North American stocks struggled in midday action on Tuesday, a day after scoring their best rally in about two months over optimism that the U.S. is on track to surmount its fiscal cliff.
Shortly after noon, the Dow Jones industrial average was up 2 points, or zero per cent, to 12,798. The broader S&P 500 was up 2 points, or 0.1 per cent, to 1,389. In Canada, the S&P/TSX composite index was down 5 points, or zero per cent, to 12,035.
The U.S. housing market continued to show signs of healing. Housing starts in October rose 3.6 per cent over revised figures for September, easily beating expectations among economists. While building permits fell 2.7 per cent from September, they were nearly 30 per cent above last year’s reading.
The report sent U.S. homebuilders higher. PulteGroup rose 6.2 per cent.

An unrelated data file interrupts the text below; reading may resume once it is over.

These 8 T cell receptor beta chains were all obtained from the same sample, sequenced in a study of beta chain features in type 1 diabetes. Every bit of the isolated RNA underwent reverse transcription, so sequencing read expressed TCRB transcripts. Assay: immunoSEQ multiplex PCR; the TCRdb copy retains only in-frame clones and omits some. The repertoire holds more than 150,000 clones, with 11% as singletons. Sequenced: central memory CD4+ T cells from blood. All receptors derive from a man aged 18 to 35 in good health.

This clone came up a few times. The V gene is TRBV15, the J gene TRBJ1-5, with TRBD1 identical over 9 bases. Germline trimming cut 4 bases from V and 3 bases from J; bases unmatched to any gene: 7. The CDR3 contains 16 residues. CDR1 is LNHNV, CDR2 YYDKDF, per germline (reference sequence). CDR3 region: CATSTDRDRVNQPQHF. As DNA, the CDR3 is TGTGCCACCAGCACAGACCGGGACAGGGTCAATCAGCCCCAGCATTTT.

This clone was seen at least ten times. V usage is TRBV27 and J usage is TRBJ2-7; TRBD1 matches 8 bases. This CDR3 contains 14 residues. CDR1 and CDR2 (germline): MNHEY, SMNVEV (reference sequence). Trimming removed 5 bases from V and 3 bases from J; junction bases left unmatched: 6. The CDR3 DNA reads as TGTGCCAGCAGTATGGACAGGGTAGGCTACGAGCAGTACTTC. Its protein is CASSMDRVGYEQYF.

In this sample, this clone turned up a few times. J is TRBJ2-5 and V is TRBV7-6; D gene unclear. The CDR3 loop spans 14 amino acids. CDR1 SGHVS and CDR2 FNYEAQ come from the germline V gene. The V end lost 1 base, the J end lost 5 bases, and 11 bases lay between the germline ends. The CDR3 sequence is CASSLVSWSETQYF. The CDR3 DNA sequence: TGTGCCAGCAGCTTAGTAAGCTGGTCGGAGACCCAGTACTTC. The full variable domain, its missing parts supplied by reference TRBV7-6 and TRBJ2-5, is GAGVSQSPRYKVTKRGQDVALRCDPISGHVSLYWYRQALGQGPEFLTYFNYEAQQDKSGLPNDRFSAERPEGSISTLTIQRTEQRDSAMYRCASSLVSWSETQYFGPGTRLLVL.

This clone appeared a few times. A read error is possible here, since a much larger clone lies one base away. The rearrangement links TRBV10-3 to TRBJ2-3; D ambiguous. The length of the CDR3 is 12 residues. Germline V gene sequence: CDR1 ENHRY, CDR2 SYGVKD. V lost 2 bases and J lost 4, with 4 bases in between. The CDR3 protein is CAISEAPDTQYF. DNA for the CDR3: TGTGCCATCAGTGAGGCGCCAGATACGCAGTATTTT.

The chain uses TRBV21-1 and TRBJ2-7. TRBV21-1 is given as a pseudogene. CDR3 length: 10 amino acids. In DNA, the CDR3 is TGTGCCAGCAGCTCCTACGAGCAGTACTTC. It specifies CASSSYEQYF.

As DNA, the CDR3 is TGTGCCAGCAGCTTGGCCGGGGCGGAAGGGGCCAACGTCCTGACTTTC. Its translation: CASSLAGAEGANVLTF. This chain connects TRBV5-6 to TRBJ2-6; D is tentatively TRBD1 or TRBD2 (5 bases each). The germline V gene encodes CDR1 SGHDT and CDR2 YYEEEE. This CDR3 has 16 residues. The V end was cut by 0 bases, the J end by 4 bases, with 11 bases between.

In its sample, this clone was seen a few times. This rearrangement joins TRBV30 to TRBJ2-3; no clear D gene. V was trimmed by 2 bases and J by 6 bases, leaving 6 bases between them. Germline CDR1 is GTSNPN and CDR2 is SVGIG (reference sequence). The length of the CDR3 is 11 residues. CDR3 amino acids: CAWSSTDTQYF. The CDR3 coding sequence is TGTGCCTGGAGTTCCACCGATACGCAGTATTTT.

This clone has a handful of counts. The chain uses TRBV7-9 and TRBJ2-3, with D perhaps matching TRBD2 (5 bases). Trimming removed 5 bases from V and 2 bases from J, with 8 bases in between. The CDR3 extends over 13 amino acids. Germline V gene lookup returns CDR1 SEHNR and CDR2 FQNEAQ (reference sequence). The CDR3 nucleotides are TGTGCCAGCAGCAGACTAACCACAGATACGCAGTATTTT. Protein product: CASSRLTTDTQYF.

Hewlett-Packard Co. fell 10.9 per cent after the computer maker said it would take an $8.8-billion (U.S.) writedown associated with its acquisition of Autonomy Corp. The company also forecast disappointing first quarter earnings.
Intel Corp. fell 3.7 per cent and Alcoa Inc. fell 1.1 per cent. However, U.S. financials showed some strength: Bank of America Corp. rose 1.6 per cent and JPMorgan Chase & Co. rose 1.3 per cent.
Research In Motion Ltd. rose 3.9 per cent in Toronto after Jefferies raised its recommendation on the stock to “hold,” arguing that the BlackBerry maker’s coming operating system has been well-received so far.
Key commodities retreated. Crude oil fell to $87.47 a barrel, down $1.81. Gold fell to $1,731 an ounce, down $4.
In Europe, major indexes rose, even as Moody’s Investors Service cut France’s triple-A credit rating on Monday evening. The U.K.’s FTSE 100 rose 0.2 per cent and Germany’s DAX index rose 0.7 per cent.